My husband made all four of our wedding rings.  One for him, three for me.  The first two he made the morning we flew off to Italy to get married in 2009.  I watched and waited.  We had been together long enough for me to know that we respond to pressure much differently.  It is amazing that he always gets stuff done on time.  Holding those work hours, I never would.

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It was a while before I realized the rings were made of welding rod.  Bronze (love turquoise).  They are simple lines that wrap around our fingers two and a half times.  The first of the four was pure experiment.  That was my Rome ring.  Where the spiral band ended between the ring finger and the two on either side was too short.  It should have gone a quarter of an inch more towards the palm side of the hand.  Then the three lines on the front would be complete.  He knew he had to change it when we got back from Rome.  He hammered it some more, the metal got too thin, and it broke.  Have no idea where it is now.  That was ring number one.

Ring number two solved the design problem.  Now the ring was, so to speak, in my hands.  That’s where trouble starts.  I am hard on things.  I try to do too much, too quickly.  Stuff gets beaten up or lost.  It really is a terrible characteristic.  Glenn is the total opposite.  When we met, he had an old cycling team uniform from age 14 in his trunk.  All beautifully embroidered.  I started using it for running in the winter and then painting interiors. Poof!  It was gone in a year.  Terrible.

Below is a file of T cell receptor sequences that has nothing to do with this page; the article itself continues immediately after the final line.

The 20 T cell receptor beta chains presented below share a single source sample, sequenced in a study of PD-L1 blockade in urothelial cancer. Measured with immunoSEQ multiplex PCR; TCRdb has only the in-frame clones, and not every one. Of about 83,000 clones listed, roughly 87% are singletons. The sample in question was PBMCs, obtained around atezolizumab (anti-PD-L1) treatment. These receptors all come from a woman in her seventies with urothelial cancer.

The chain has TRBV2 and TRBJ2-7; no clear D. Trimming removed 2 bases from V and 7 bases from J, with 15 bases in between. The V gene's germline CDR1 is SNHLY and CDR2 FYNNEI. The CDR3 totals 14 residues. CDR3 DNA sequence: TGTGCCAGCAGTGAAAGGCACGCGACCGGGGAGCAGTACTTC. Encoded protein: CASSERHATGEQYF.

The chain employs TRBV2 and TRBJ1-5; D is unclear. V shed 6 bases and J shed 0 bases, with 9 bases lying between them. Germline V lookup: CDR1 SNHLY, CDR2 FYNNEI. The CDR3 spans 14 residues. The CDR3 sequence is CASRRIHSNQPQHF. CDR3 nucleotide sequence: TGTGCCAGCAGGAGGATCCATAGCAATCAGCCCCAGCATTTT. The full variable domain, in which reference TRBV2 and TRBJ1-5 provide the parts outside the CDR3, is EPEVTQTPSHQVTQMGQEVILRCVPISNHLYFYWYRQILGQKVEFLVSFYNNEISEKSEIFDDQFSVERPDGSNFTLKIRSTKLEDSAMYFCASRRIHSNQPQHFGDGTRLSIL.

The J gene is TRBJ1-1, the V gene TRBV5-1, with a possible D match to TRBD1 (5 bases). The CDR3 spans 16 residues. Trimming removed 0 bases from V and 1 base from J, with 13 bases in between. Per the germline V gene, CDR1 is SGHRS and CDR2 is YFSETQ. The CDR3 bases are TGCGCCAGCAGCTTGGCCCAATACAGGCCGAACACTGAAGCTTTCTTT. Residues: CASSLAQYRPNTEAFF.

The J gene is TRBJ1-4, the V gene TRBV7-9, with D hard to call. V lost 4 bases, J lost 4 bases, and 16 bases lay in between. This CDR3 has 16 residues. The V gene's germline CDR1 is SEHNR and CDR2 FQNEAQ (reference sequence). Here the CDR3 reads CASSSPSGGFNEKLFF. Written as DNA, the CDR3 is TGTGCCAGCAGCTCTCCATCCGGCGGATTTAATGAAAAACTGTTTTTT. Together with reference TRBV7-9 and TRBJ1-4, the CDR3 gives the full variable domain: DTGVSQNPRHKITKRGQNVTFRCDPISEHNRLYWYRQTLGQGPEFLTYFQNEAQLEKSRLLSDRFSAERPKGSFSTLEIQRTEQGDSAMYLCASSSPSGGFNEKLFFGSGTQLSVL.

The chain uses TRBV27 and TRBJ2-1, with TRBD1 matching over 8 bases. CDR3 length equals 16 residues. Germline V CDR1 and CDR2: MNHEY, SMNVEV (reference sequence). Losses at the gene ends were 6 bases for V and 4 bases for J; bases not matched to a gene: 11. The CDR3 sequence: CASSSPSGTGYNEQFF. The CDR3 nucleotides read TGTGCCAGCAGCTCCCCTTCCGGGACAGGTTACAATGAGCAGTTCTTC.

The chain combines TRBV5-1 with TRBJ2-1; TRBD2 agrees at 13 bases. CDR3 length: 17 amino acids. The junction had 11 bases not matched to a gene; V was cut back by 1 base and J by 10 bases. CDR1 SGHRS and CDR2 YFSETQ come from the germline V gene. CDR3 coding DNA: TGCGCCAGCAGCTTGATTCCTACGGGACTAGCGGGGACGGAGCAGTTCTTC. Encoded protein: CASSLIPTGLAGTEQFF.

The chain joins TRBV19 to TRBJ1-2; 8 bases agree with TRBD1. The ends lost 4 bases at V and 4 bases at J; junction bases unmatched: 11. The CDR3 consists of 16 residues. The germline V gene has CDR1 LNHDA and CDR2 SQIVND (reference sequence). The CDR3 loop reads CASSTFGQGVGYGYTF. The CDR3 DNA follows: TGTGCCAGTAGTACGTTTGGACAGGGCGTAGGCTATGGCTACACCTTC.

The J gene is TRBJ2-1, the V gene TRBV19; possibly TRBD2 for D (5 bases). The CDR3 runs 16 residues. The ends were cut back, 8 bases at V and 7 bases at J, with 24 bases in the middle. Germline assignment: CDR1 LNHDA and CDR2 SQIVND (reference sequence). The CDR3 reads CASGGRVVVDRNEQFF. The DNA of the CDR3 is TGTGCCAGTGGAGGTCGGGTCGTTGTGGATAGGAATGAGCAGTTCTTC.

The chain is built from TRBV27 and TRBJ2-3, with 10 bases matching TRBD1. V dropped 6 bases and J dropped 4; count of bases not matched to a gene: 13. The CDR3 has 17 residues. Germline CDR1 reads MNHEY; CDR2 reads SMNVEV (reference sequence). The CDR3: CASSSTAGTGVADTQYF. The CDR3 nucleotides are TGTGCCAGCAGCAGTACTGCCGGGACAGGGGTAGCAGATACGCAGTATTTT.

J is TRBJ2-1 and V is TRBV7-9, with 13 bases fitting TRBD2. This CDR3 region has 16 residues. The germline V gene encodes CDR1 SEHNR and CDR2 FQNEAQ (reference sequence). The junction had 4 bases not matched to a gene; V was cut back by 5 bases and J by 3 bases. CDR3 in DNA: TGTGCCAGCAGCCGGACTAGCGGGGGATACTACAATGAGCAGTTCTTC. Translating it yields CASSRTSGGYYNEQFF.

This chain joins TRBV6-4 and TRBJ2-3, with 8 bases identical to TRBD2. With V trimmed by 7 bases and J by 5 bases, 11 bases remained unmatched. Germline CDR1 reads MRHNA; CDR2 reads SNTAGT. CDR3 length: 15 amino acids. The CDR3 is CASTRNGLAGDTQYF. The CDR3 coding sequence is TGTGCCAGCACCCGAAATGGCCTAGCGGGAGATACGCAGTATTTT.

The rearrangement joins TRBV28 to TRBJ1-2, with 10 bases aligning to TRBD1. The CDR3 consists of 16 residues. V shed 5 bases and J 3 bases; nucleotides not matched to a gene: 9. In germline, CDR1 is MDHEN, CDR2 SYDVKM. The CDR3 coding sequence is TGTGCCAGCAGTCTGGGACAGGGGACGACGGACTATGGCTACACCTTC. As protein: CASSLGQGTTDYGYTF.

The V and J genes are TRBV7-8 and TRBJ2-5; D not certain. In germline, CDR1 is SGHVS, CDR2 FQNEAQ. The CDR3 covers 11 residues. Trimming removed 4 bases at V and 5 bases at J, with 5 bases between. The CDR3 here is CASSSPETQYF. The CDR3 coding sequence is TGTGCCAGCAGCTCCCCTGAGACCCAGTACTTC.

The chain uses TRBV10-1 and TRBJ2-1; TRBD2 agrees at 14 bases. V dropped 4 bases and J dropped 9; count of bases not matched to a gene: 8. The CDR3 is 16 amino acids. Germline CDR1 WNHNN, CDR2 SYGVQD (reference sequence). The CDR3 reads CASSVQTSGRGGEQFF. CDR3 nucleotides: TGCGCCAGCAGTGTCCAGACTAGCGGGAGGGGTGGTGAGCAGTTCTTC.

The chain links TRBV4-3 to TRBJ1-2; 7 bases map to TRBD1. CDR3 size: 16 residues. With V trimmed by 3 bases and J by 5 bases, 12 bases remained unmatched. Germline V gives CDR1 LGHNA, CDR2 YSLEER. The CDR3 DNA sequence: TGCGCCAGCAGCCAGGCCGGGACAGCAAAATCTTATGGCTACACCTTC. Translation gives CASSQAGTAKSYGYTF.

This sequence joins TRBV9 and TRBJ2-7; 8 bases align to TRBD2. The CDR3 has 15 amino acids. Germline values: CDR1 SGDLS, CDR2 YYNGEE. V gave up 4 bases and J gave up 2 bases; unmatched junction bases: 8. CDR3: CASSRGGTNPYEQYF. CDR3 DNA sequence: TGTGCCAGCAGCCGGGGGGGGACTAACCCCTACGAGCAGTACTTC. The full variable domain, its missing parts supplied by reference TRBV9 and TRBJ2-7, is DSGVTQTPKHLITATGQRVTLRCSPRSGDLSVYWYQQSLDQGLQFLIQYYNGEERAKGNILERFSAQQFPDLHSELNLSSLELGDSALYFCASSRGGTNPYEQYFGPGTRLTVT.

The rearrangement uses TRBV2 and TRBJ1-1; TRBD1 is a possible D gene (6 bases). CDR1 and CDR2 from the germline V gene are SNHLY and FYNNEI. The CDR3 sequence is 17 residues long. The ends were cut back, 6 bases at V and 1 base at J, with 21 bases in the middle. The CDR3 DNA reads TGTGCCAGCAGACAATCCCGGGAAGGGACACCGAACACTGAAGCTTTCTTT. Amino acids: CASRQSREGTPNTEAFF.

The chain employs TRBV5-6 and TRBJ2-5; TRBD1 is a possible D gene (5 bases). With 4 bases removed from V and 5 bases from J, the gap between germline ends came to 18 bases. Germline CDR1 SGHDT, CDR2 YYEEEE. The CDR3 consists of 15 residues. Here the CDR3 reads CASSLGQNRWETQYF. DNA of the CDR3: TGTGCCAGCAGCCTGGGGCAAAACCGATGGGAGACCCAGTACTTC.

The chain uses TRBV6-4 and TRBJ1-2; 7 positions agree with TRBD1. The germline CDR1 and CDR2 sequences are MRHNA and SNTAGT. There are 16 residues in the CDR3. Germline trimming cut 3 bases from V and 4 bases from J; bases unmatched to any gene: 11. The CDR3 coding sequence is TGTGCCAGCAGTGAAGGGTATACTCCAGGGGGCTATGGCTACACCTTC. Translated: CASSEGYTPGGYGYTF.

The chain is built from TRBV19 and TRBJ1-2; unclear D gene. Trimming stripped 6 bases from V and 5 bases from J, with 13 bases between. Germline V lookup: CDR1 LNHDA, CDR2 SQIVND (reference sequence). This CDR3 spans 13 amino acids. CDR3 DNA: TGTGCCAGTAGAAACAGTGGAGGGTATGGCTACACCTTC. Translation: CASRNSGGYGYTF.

Don’t know when ring number two was lost.  You see, when gardening, gloves just don’t work for me.  Nor when laying bricks, which is what I have been doing all this week.  I had been taking my ring off in the kitchen before going out to work.  Glenn noticed.  But in the early days of ring number two, I did not take care.  It was lost either in a garden or down the drain, we thought.  Oh well, we have lots of welding rod.  Glenn made ring number three.  That is the ring that was taken off and left in the kitchen last week.

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So the other day we were making the bed.  The bottom sheet was so tight that we had to pick up the mattress and bend it to get all four corners in.  Glenn picked up the mattress, and what I saw left me speechless.  Ring number two was sitting in the middle of the box spring, all alone, as if waiting for a princess to lay down and test the mattress.  My mouth opened, but nothing could come out!

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How in the hell did it get there?  Some other sheet changing time?  When we first erected the bed in the new bedroom?  Who knows.

I have chosen to wear ring number two.  Its design is slightly better.  Glenn thinks we should put number three back under the mattress, and he is right.  It feels good to have a wedding ring under where you sleep.

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A LOOK AT RETIREMENT